Creating a More Efficient Health Insurance Market in the United States: Goals and Challenges

With the latest legislative defeat of attempts to repeal all or parts of the Affordable Care Act (ACA), there is renewed interest in bi-partisan, evidence-based approaches to reforming health insurance markets in the United States. 
 
Becker Friedman Institute (BFI) Distinguished Fellow Pierre-André Chiappori of Columbia University and Maxim Pinkovskiy of the Federal Reserve of New York explore the performance of the US health insurance system over recent decades, both prior to and after implementation of the Affordable Care Act (ACA). They find that relative to other OECD countries, Americans tend to pay more for less, making the health system a top priority for US policymakers. The authors highlight key misperceptions in discussions around health care reform and target factors for consideration in reforming the ACA, including the ban on using pre-existing conditions in the underwriting and pricing process. Chiappori and Pinkovskiy also explore the role of government in the regulation and provision of health insurance in the United States, raising the basic question of whether health insurance should be linked to employer contacts.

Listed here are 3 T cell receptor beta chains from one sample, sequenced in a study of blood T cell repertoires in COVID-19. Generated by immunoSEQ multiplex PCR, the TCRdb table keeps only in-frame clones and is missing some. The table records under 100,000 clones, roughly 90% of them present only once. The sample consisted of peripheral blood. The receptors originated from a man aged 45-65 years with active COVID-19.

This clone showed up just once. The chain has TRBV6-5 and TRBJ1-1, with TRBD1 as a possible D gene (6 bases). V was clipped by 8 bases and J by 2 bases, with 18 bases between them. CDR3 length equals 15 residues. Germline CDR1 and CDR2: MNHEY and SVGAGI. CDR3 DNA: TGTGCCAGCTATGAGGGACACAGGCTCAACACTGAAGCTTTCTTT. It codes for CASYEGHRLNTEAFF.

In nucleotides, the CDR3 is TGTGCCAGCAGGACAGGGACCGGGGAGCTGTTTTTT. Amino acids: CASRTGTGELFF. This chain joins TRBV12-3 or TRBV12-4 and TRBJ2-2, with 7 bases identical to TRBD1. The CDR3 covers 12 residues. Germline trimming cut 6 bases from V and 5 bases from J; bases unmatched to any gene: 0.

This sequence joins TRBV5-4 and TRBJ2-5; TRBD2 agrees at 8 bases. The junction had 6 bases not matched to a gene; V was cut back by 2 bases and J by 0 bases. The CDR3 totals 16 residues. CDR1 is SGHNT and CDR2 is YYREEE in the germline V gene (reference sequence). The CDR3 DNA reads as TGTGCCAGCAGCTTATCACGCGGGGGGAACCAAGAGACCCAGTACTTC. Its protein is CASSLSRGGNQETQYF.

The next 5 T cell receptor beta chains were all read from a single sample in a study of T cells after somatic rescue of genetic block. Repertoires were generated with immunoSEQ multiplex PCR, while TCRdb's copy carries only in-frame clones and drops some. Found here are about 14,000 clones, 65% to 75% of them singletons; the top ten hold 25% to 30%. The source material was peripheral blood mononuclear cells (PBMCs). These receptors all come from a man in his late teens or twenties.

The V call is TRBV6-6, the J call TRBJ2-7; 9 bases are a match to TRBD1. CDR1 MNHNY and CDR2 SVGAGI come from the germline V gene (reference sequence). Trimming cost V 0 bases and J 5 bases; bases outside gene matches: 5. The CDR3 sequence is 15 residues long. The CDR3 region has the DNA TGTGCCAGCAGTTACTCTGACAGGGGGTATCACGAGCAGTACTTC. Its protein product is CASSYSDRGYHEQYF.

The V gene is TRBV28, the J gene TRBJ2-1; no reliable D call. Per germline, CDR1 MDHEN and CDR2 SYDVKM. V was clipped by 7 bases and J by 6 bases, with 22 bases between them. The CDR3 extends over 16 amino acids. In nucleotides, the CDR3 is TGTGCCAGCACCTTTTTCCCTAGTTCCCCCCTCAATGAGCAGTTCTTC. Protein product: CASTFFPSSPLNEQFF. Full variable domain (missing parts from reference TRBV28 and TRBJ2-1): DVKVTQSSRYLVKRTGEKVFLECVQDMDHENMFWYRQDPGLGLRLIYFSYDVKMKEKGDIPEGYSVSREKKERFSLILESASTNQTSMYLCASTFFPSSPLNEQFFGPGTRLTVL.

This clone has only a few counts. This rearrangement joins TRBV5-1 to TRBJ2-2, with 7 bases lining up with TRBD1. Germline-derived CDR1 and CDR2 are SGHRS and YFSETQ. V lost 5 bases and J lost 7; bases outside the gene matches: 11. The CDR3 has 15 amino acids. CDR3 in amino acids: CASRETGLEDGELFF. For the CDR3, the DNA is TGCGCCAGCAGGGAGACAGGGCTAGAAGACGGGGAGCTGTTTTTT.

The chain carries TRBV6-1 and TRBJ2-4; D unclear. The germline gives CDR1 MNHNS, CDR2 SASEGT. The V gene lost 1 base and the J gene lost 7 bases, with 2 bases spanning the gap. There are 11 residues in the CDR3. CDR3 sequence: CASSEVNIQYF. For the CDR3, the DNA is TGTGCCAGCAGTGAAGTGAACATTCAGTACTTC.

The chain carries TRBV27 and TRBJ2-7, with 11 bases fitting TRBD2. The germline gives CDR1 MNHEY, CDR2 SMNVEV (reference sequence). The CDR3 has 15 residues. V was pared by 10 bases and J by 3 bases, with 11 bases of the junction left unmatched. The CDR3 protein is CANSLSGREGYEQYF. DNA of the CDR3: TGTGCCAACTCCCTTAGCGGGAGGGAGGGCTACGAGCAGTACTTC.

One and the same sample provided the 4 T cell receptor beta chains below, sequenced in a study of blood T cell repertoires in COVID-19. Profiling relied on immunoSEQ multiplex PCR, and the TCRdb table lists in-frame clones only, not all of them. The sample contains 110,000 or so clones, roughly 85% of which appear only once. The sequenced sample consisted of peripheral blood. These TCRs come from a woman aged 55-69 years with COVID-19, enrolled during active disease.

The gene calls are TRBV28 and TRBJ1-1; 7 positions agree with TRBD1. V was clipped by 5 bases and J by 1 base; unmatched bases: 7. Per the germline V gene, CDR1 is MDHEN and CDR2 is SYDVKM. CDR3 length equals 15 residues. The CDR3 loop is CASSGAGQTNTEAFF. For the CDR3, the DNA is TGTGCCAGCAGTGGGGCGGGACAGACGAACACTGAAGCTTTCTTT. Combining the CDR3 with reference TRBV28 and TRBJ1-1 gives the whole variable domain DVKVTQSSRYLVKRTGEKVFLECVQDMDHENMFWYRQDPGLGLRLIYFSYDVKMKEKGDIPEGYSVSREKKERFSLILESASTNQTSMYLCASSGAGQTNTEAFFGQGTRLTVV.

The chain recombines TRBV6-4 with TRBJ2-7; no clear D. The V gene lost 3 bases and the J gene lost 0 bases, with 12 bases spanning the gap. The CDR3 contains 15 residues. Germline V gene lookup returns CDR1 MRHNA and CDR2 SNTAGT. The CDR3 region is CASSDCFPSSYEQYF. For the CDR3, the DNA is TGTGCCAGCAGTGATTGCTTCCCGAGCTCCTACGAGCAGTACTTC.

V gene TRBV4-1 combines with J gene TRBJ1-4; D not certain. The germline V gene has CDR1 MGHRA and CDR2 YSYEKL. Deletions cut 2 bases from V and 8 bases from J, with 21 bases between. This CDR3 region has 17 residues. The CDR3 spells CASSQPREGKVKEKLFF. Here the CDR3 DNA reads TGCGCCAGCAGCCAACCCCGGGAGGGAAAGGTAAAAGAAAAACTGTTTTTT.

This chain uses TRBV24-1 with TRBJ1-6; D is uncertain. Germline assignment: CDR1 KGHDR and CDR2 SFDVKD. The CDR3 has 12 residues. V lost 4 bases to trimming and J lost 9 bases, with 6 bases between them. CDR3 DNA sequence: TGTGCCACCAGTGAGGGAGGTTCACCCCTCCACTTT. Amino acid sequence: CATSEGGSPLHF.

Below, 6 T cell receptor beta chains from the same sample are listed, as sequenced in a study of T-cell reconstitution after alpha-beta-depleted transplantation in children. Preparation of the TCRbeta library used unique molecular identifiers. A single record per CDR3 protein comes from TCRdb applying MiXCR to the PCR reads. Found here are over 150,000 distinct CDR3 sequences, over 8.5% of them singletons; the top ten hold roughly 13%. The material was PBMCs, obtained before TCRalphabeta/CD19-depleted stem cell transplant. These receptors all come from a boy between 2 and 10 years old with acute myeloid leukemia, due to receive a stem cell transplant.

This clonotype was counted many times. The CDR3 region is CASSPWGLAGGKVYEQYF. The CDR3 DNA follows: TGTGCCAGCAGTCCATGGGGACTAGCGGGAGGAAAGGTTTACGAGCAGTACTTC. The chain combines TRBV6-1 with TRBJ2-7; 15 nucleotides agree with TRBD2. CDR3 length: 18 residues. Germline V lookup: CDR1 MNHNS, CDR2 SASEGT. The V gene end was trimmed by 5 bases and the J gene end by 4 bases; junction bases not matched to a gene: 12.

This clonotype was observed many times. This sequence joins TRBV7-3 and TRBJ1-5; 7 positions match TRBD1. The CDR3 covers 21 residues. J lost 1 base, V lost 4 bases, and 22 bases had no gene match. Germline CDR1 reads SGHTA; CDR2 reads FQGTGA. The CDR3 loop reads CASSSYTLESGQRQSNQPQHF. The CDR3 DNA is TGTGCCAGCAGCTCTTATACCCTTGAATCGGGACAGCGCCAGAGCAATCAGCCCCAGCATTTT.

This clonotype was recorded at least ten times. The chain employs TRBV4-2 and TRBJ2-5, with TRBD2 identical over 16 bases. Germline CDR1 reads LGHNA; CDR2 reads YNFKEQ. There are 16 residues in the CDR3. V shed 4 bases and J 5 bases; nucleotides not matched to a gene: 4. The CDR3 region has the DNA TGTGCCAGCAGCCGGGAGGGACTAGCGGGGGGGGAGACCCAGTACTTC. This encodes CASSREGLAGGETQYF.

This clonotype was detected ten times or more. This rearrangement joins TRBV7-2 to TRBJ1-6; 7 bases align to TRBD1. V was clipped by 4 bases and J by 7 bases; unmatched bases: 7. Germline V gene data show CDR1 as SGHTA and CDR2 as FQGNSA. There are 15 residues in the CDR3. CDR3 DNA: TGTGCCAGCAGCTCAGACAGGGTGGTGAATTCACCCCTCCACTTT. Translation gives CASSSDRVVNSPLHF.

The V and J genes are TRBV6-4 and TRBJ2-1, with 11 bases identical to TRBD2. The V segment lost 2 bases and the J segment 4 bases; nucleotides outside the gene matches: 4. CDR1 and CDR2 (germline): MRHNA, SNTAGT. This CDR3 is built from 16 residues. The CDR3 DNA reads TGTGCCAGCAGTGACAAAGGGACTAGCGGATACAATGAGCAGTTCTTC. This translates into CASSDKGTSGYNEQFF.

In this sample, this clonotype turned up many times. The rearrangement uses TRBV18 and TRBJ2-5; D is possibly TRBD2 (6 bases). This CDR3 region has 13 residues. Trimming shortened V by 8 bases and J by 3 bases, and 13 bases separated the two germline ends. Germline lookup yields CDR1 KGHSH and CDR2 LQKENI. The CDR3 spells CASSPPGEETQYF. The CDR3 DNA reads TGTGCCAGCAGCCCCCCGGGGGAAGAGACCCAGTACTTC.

Read the full piece here.
 
Articles in the Fiscal Insight Series are authored by BFI’s Distinguished Research Fellows and use research-based approaches to exploring policy questions around debt, wages, taxes and inflation. The views expressed in these articles are those of the author and not necessarily those of BFI.  
 
Previous articles can be found here.